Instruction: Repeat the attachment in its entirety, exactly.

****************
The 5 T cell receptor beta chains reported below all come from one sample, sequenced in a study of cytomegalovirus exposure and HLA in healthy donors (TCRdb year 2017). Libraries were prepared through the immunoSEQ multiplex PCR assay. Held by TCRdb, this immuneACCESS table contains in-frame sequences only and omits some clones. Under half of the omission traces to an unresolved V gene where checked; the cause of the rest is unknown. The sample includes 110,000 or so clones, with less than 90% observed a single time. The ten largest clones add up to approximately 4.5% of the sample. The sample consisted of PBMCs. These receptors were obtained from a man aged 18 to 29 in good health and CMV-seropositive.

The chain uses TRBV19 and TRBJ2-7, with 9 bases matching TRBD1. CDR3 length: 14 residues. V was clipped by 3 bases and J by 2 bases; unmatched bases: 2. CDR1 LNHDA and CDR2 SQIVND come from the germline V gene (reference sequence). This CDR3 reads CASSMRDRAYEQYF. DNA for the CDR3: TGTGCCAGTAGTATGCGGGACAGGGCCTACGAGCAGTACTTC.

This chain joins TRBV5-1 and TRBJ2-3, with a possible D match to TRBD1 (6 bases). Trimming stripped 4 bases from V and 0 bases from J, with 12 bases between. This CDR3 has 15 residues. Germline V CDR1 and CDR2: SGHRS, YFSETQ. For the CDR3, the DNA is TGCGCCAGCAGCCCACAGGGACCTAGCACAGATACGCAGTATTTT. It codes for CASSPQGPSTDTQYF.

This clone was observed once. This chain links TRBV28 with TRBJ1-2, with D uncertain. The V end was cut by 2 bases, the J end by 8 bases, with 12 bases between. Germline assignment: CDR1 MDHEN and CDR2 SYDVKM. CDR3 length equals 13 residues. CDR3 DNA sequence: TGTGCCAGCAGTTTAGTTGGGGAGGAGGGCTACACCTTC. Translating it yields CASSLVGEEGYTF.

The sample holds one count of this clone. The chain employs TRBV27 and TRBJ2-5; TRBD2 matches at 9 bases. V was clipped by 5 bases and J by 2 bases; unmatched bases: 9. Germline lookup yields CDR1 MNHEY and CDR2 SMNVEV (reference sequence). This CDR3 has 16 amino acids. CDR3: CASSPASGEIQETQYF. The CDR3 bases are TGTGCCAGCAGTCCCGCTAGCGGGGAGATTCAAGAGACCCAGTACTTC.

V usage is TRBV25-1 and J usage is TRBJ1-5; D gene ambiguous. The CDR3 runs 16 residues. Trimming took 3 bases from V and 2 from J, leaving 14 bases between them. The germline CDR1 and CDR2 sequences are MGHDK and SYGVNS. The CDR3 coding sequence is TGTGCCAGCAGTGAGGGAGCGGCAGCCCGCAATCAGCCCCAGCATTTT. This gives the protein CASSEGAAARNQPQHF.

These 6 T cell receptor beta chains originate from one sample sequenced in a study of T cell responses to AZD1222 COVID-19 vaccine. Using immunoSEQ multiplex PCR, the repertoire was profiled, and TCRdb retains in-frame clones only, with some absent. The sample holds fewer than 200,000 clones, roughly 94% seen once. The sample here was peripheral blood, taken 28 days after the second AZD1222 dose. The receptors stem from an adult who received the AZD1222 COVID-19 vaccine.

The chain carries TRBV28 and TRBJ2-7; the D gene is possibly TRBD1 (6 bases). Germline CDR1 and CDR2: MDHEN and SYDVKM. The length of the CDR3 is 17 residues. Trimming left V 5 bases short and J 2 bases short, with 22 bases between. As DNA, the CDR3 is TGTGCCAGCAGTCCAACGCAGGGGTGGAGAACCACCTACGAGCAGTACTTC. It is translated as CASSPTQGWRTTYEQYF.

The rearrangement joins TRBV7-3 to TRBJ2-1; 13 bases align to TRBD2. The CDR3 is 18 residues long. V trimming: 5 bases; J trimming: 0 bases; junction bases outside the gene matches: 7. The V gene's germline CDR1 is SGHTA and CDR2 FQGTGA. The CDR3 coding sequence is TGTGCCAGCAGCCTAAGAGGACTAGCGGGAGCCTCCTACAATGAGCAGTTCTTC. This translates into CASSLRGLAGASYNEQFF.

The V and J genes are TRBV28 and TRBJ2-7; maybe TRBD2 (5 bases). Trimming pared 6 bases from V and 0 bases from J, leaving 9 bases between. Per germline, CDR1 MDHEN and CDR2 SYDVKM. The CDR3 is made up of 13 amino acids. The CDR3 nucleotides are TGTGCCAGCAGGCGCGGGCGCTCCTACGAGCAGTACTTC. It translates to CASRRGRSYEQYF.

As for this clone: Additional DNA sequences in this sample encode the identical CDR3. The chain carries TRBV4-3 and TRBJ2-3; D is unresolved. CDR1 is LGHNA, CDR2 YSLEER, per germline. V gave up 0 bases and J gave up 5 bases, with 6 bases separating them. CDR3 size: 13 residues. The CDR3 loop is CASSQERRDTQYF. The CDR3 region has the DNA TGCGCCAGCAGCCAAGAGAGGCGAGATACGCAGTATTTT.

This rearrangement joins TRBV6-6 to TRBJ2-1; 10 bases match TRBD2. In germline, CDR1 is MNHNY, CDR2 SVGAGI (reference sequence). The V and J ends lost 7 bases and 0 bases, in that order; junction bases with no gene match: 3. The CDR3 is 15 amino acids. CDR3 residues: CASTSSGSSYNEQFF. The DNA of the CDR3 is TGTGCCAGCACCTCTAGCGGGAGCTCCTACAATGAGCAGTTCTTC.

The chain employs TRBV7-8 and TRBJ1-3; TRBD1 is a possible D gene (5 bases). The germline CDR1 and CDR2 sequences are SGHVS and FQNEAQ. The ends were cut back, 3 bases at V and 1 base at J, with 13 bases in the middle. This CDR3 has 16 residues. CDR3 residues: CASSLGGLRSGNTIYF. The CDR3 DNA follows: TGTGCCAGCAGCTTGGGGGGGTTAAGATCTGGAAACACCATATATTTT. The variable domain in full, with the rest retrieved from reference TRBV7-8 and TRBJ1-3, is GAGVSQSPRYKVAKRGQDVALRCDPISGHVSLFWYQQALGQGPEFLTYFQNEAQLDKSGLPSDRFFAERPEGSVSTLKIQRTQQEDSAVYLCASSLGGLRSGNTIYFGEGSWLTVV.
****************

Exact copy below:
The 5 T cell receptor beta chains reported below all come from one sample, sequenced in a study of cytomegalovirus exposure and HLA in healthy donors (TCRdb year 2017). Libraries were prepared through the immunoSEQ multiplex PCR assay. Held by TCRdb, this immuneACCESS table contains in-frame sequences only and omits some clones. Under half of the omission traces to an unresolved V gene where checked; the cause of the rest is unknown. The sample includes 110,000 or so clones, with less than 90% observed a single time. The ten largest clones add up to approximately 4.5% of the sample. The sample consisted of PBMCs. These receptors were obtained from a man aged 18 to 29 in good health and CMV-seropositive.

The chain uses TRBV19 and TRBJ2-7, with 9 bases matching TRBD1. CDR3 length: 14 residues. V was clipped by 3 bases and J by 2 bases; unmatched bases: 2. CDR1 LNHDA and CDR2 SQIVND come from the germline V gene (reference sequence). This CDR3 reads CASSMRDRAYEQYF. DNA for the CDR3: TGTGCCAGTAGTATGCGGGACAGGGCCTACGAGCAGTACTTC.

This chain joins TRBV5-1 and TRBJ2-3, with a possible D match to TRBD1 (6 bases). Trimming stripped 4 bases from V and 0 bases from J, with 12 bases between. This CDR3 has 15 residues. Germline V CDR1 and CDR2: SGHRS, YFSETQ. For the CDR3, the DNA is TGCGCCAGCAGCCCACAGGGACCTAGCACAGATACGCAGTATTTT. It codes for CASSPQGPSTDTQYF.

This clone was observed once. This chain links TRBV28 with TRBJ1-2, with D uncertain. The V end was cut by 2 bases, the J end by 8 bases, with 12 bases between. Germline assignment: CDR1 MDHEN and CDR2 SYDVKM. CDR3 length equals 13 residues. CDR3 DNA sequence: TGTGCCAGCAGTTTAGTTGGGGAGGAGGGCTACACCTTC. Translating it yields CASSLVGEEGYTF.

The sample holds one count of this clone. The chain employs TRBV27 and TRBJ2-5; TRBD2 matches at 9 bases. V was clipped by 5 bases and J by 2 bases; unmatched bases: 9. Germline lookup yields CDR1 MNHEY and CDR2 SMNVEV (reference sequence). This CDR3 has 16 amino acids. CDR3: CASSPASGEIQETQYF. The CDR3 bases are TGTGCCAGCAGTCCCGCTAGCGGGGAGATTCAAGAGACCCAGTACTTC.

V usage is TRBV25-1 and J usage is TRBJ1-5; D gene ambiguous. The CDR3 runs 16 residues. Trimming took 3 bases from V and 2 from J, leaving 14 bases between them. The germline CDR1 and CDR2 sequences are MGHDK and SYGVNS. The CDR3 coding sequence is TGTGCCAGCAGTGAGGGAGCGGCAGCCCGCAATCAGCCCCAGCATTTT. This gives the protein CASSEGAAARNQPQHF.

These 6 T cell receptor beta chains originate from one sample sequenced in a study of T cell responses to AZD1222 COVID-19 vaccine. Using immunoSEQ multiplex PCR, the repertoire was profiled, and TCRdb retains in-frame clones only, with some absent. The sample holds fewer than 200,000 clones, roughly 94% seen once. The sample here was peripheral blood, taken 28 days after the second AZD1222 dose. The receptors stem from an adult who received the AZD1222 COVID-19 vaccine.

The chain carries TRBV28 and TRBJ2-7; the D gene is possibly TRBD1 (6 bases). Germline CDR1 and CDR2: MDHEN and SYDVKM. The length of the CDR3 is 17 residues. Trimming left V 5 bases short and J 2 bases short, with 22 bases between. As DNA, the CDR3 is TGTGCCAGCAGTCCAACGCAGGGGTGGAGAACCACCTACGAGCAGTACTTC. It is translated as CASSPTQGWRTTYEQYF.

The rearrangement joins TRBV7-3 to TRBJ2-1; 13 bases align to TRBD2. The CDR3 is 18 residues long. V trimming: 5 bases; J trimming: 0 bases; junction bases outside the gene matches: 7. The V gene's germline CDR1 is SGHTA and CDR2 FQGTGA. The CDR3 coding sequence is TGTGCCAGCAGCCTAAGAGGACTAGCGGGAGCCTCCTACAATGAGCAGTTCTTC. This translates into CASSLRGLAGASYNEQFF.

The V and J genes are TRBV28 and TRBJ2-7; maybe TRBD2 (5 bases). Trimming pared 6 bases from V and 0 bases from J, leaving 9 bases between. Per germline, CDR1 MDHEN and CDR2 SYDVKM. The CDR3 is made up of 13 amino acids. The CDR3 nucleotides are TGTGCCAGCAGGCGCGGGCGCTCCTACGAGCAGTACTTC. It translates to CASRRGRSYEQYF.

As for this clone: Additional DNA sequences in this sample encode the identical CDR3. The chain carries TRBV4-3 and TRBJ2-3; D is unresolved. CDR1 is LGHNA, CDR2 YSLEER, per germline. V gave up 0 bases and J gave up 5 bases, with 6 bases separating them. CDR3 size: 13 residues. The CDR3 loop is CASSQERRDTQYF. The CDR3 region has the DNA TGCGCCAGCAGCCAAGAGAGGCGAGATACGCAGTATTTT.

This rearrangement joins TRBV6-6 to TRBJ2-1; 10 bases match TRBD2. In germline, CDR1 is MNHNY, CDR2 SVGAGI (reference sequence). The V and J ends lost 7 bases and 0 bases, in that order; junction bases with no gene match: 3. The CDR3 is 15 amino acids. CDR3 residues: CASTSSGSSYNEQFF. The DNA of the CDR3 is TGTGCCAGCACCTCTAGCGGGAGCTCCTACAATGAGCAGTTCTTC.

The chain employs TRBV7-8 and TRBJ1-3; TRBD1 is a possible D gene (5 bases). The germline CDR1 and CDR2 sequences are SGHVS and FQNEAQ. The ends were cut back, 3 bases at V and 1 base at J, with 13 bases in the middle. This CDR3 has 16 residues. CDR3 residues: CASSLGGLRSGNTIYF. The CDR3 DNA follows: TGTGCCAGCAGCTTGGGGGGGTTAAGATCTGGAAACACCATATATTTT. The variable domain in full, with the rest retrieved from reference TRBV7-8 and TRBJ1-3, is GAGVSQSPRYKVAKRGQDVALRCDPISGHVSLFWYQQALGQGPEFLTYFQNEAQLDKSGLPSDRFFAERPEGSVSTLKIQRTQQEDSAVYLCASSLGGLRSGNTIYFGEGSWLTVV.